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Pointe Du Hoc

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Pointe Du Hoc - 7/3/2010 12:34:37 PM   
Bill Durrant

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Just came back from a cycling trip around the Normandy Beaches and my friend asked me a question I didn't know the answer to:

Why did troops scale the cliffs at Pointe Du Hoc to assault the battery rather than use paratroops and glider troops as they did elsewhere?

My only thought was the geography with the battery being too close to the sea/cliffs but I'm not sure that is valid.

Any takers?


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RE: Pointe Du Hoc - 7/3/2010 2:41:59 PM   

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I've always kind of wondered this myself. Wasn't there any other way to take this position?


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RE: Pointe Du Hoc - 7/3/2010 3:22:06 PM   
7th Somersets


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My guess is resources - lack of additonal paratroopers and aircraft.

For the same reason a parachute drop immediately behind the attacked beaches would have been a massive help to the men on the landing craft.

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RE: Pointe Du Hoc - 7/3/2010 4:11:11 PM   
Yogi the Great

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ORIGINAL: Bill Durrant

Why did troops scale the cliffs at Pointe Du Hoc to assault the battery rather than use paratroops and glider troops as they did elsewhere?

I'm certainly no expert - I think most of the paratroopers and glider troops were dropped further inland, not near the beaches (and cliffs) to directly assault beach defenses. They were to potentially capture bridges, road junctions and delay reinforcements to the beaches.


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RE: Pointe Du Hoc - 7/3/2010 5:14:55 PM   

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In WW2 Airborne were not precision drop troops. There is no way in 1944 they could have been sure paratroops would have landed near enough the guns and survived to be effective. Airborne on the allied side were not dropped into hot Landing zones. When the Germans did that at Crete they suffered something like 70 percent casualties.

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RE: Pointe Du Hoc - 7/3/2010 7:56:04 PM   
Jim D Burns

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Mostly it was due to the limits of technology of the day, precision drops back then were pathfinding Para troops dropped in a few hours ahead that would try and locate a suitable landing site and set up a small spotlight for the later arriving planes and gliders to use as a homing beacon. Many/most of the pathfinders that dropped that night were scattered far and wide, so it’s probably safe to assume a pathfinder team at Point du Hoc would have been miles off target had they tried to use one.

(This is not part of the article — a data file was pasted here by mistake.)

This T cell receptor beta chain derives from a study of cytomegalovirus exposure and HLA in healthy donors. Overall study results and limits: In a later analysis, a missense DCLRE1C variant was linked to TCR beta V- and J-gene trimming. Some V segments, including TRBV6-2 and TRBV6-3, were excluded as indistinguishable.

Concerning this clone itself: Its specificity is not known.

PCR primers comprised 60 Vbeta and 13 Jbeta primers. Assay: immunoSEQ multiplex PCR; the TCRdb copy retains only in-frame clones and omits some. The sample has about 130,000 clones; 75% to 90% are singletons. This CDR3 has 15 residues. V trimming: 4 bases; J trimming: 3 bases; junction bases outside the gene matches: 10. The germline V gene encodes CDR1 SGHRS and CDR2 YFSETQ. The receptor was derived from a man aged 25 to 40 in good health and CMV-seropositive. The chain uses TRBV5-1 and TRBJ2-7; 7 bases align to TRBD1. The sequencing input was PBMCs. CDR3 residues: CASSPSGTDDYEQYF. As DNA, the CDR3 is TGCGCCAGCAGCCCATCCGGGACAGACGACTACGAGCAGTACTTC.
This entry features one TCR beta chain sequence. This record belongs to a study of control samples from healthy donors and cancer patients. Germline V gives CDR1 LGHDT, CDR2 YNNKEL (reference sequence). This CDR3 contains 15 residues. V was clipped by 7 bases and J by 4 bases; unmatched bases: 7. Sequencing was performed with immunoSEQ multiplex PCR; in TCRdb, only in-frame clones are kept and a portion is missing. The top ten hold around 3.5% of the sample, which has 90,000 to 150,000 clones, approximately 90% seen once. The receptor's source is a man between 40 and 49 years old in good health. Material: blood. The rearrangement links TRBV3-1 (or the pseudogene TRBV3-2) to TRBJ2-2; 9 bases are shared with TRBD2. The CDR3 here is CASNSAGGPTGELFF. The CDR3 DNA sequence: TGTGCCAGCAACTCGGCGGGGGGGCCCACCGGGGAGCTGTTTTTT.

Just finding Point du Hoc at night from the air would have been all but impossible due to a lack of any significant landmarks visible from the air at night. The Orne River Bridges (the only precision air assault made on D-Day) were easy to find because the glider pilots could simply follow the river to the bridges. But as this picture shows:

Point du Hoc was a tiny bump in a pretty jagged coastline that would be very hard to see in daylight. Forget finding it at night from the air, it was simply not possible back then. Even assuming a pathfinder team had been able to somehow Para drop close to the target, the surrounding terrain made glider landings difficult at best.

They needed a 100% way to assure the guns would be attacked. A Para drop or glider landing was very iffy, so my guess is, it wasn’t even seriously considered when planning ideas were presented for taking out the target.



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RE: Pointe Du Hoc - 7/3/2010 10:34:52 PM   
Carl Myers


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If the Allies had the aircraft available, they would have air landed the 327th Glider Infantry Regiment near Carentan instead of having the regiment come ashore at Utah. Finding troops and aircraft to air land at Ponte du Hoc would have been difficult.

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RE: Pointe Du Hoc - 7/4/2010 4:00:16 AM   

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I remember reading about that battle. The commanding officer said he visited that site ten years later and asked, "How the hell did we get up there?" 


After 16 years, Civ II still has me in it's clutches LOL!!!
Now CIV IV has me in it's evil clutches!

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